Only two days after the job centre experience, BritGirl was taking her first lone flight back to the UK….without a job and after a month on her own, it had been decided that a week back at home with friends and family would be an ideal break! Some will say that BritGirl should stay in France, she lived there after all and needed to experience French life everyday, but for her sanity and also to enjoy some of the additional time she had without a job it made sense to see friends and family.

The flight was uneventful, BritGirl was proud for making it on her own. As written before, the small things suddenly become huge when you live in a foreign country and start doing very different things to your life before!! Days and evenings were spent talking, drinking, laughing and visiting places with BritGirl’s friends and family. She loved every minute of it!

One important task was achieved during this visit home, BritGirl got her hair cut!! Yes, BritGirl went all the way back to the UK for a hair cut!! Do they not have hair dressers en France I hear you ask?! Well, yes, but they are so expensive that BritGirl cannot face it, this along with the fear of explaining what she wants done with her hair wrong en Francais thus leaving the salon with a horrific hair cut! The reality is that even when she lived in Cambridge, BritGirl still travelled 2 hours to her parents’ home to have her hair cut by her childhood hairdresser! So yes, BritGirl may be 27 and a grown up living in a foreign country, but that still doesnt stop some routines existing!!

So….that was it for the job centre in March wasn’t it?! NO! It was not!! Whilst back in the UK, BritGirl received a call from her boyfriend – she had received an invitation to a workshop at the job centre on her first day back in Bordeaux. Now when I write invitation, that is probably an inaccurate definition – there was no option in attendance, as BritGirl had registered with the job centre she was obliged to attend, unless there was a valid reason…and lists of laws were listed to reinforce this!

So, upon returning to la belle France, BritGirl set off for the job centre, even more nervous than on her last visit. Going back to the UK had given BritGirl a little more confidence in her job hunt. She was capable and qualified and had the skills to work with people so she WOULD and COULD find a job, but this confidence seemed to disappear little by little as she made her way there. A workshop? She did not much like forced social events like these back in the UK, how would she fare when they were in French, with French people who she felt, probably quite rightly, deserved and needed a job in France more than she did…after all, she had given up a perfectly good job to move here.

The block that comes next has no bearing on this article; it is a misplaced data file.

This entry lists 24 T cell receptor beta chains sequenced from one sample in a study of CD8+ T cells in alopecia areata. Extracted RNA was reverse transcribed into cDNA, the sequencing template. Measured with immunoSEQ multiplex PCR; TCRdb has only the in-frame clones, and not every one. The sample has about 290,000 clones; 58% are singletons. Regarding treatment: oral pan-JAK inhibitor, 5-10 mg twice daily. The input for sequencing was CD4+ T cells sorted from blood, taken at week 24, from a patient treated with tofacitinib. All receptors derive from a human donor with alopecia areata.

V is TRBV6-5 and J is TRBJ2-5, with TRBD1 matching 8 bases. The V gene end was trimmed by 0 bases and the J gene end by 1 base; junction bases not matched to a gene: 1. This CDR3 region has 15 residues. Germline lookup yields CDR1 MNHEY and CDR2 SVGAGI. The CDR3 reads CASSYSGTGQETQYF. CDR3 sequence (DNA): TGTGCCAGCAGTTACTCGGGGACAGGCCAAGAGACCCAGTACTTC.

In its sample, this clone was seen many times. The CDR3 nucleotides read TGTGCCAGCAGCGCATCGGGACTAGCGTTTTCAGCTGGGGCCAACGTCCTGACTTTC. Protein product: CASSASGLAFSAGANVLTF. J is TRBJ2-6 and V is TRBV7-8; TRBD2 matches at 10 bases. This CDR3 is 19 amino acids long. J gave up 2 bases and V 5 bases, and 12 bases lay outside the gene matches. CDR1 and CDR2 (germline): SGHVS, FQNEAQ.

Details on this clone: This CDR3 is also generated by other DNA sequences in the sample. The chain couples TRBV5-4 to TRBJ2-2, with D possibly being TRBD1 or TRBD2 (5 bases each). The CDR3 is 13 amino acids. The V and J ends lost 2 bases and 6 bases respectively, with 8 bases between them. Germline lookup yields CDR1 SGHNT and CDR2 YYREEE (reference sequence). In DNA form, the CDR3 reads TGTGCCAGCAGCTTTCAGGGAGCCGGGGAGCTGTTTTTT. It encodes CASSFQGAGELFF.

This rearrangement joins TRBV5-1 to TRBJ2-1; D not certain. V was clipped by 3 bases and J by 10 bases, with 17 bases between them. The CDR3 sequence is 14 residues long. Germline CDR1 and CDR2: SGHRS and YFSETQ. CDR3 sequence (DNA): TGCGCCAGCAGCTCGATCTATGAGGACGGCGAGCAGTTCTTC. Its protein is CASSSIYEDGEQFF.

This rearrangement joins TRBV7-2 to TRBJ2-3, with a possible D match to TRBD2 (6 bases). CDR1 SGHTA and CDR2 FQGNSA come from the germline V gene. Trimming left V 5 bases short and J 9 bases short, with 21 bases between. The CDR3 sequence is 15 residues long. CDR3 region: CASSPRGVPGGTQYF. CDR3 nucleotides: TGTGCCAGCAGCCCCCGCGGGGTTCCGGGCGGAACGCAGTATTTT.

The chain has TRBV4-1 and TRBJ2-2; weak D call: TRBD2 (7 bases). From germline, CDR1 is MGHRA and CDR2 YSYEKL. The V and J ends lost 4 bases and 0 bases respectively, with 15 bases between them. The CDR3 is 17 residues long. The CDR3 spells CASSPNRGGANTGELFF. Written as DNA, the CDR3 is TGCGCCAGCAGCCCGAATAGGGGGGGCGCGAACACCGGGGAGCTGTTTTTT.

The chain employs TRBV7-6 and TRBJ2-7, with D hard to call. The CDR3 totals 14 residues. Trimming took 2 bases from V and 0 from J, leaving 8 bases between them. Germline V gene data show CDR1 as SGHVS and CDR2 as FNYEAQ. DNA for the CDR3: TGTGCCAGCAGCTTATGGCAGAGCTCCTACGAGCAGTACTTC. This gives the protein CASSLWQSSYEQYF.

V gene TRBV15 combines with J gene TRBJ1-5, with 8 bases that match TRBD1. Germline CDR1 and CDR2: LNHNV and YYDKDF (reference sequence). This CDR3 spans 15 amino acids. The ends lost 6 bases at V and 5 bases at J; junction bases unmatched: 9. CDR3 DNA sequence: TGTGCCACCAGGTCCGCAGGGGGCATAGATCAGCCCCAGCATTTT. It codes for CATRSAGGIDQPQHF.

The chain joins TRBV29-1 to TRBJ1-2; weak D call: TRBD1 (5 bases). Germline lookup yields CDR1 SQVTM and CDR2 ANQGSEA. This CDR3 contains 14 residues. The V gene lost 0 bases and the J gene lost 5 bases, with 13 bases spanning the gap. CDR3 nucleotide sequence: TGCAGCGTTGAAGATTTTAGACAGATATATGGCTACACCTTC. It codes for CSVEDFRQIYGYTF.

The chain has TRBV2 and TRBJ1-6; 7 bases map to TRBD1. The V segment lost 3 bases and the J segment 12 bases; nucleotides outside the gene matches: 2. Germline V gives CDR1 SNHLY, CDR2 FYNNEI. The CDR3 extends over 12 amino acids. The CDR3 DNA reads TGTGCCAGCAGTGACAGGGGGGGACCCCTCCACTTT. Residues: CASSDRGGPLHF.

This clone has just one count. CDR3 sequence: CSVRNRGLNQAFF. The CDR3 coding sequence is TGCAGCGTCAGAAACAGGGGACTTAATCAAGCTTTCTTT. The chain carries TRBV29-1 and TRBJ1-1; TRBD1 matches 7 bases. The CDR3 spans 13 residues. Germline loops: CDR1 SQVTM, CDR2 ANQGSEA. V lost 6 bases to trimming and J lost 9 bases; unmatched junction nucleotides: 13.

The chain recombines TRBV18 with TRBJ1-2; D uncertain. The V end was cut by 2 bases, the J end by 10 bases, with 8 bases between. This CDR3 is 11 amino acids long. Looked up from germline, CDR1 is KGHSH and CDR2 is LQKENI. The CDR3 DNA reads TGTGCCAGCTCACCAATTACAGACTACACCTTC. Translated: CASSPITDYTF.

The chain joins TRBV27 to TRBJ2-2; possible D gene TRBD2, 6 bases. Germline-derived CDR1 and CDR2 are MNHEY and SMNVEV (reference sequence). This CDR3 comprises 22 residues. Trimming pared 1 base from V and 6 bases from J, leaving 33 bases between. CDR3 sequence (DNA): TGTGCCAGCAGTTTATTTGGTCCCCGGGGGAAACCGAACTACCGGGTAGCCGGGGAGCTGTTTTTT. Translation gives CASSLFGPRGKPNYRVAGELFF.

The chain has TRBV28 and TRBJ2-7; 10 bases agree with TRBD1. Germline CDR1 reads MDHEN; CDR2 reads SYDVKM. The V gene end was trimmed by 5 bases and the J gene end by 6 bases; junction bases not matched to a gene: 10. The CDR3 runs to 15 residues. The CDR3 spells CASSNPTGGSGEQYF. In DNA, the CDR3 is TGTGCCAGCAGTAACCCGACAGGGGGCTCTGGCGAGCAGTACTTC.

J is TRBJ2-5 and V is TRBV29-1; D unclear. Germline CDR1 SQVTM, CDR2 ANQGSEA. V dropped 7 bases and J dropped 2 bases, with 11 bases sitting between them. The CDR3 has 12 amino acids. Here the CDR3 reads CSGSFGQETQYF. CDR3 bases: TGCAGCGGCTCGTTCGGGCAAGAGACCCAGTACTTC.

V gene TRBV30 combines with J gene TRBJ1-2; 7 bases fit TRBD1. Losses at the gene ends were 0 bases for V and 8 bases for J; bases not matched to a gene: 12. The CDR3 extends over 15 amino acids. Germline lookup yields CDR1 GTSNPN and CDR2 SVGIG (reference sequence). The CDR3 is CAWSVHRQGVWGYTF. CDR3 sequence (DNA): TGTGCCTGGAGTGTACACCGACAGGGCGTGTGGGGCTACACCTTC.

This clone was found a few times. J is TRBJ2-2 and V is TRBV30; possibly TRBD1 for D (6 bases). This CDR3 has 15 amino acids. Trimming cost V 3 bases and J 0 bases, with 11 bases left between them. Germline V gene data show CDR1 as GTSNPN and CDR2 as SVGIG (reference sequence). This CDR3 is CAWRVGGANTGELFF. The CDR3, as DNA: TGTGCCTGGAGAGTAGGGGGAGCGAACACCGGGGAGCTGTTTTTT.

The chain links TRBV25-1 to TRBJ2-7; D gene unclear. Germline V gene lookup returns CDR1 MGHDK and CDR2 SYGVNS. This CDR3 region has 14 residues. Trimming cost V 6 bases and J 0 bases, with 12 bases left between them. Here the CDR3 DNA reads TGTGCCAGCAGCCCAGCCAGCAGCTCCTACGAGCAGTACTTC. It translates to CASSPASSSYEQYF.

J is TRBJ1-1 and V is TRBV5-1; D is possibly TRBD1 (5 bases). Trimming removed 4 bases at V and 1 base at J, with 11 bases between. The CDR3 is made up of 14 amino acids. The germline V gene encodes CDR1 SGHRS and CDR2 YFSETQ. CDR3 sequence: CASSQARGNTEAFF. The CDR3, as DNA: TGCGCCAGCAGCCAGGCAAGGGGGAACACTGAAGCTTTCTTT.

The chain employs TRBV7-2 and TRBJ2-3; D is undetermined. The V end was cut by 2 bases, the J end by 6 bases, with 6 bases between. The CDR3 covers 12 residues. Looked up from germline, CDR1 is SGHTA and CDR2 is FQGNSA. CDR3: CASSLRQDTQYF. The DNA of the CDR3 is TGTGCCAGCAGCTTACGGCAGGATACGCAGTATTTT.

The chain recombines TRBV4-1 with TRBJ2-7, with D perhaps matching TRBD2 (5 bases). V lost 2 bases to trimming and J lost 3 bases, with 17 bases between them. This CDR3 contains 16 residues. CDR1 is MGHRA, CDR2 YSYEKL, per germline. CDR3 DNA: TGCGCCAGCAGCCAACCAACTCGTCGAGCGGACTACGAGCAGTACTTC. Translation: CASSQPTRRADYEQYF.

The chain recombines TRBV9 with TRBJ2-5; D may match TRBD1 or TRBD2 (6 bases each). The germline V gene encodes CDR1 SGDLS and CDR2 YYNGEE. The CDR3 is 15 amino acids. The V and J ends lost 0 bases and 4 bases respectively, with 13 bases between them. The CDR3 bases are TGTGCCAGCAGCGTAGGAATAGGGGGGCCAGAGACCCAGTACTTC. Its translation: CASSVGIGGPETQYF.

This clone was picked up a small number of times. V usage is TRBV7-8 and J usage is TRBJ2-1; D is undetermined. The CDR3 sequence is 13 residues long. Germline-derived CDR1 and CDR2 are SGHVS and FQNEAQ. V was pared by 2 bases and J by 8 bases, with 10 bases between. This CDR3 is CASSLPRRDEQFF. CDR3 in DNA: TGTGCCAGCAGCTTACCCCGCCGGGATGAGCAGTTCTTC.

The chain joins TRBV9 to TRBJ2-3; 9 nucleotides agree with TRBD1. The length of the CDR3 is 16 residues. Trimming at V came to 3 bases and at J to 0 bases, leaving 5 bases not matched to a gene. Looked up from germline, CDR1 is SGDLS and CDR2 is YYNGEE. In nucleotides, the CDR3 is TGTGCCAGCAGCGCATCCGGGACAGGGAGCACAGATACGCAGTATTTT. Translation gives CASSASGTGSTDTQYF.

The workshop opened with a dramatic twist…one girl (with her child) threw a chair across the room and walked out upon finding that the session would last 2 hours and she was not sure she could manage that with her child… nobody quite knew what to say at this point, so an awkward silence started the workshop. After that episode when everyone calmed down, BritGirl told the “teacher” she was in English so if possible could they speak a little slower. They didnt. Needless to say, when things got going, the French sped up!! The session, looking back, was not as scary as it could have been and was probably a good lesson for BritGirl en Francais – a workbook was worked through, with hints, tips and questions about job hunting, discussions continued as to how best to look for the right job, target companies and sell yourself. It may not have been the most informative of sessions (BritGirl was truly frustrated more often than not, that she had lots of thoughts, experiences and advice to give from her previous career in recruitment back in the UK, but could not, for the life of her convey this in French). However, it was more useful than meeting one at the job centre and had been a good french experience for BritGirl.

As soon as she left the building, BritGirl rang one of her “confidants” en Angleterre. Now I write confidant, because this was what he had become. Over the intial two months in Bordeaux, through texts, emails and letters, BritGirl had aired her grievances, worries and fears to this very strong, young man back home. The cost of the call did not matter, BritGirl just needed to tell someone back home that she had managed the workshop, another big achievement in a small way! The phone call made BritGirl even more confident that it could work and she could find a job…walking along the river back home, on the phone to her friend, BritGirl thought life in Bordeaux might not be so tough after all.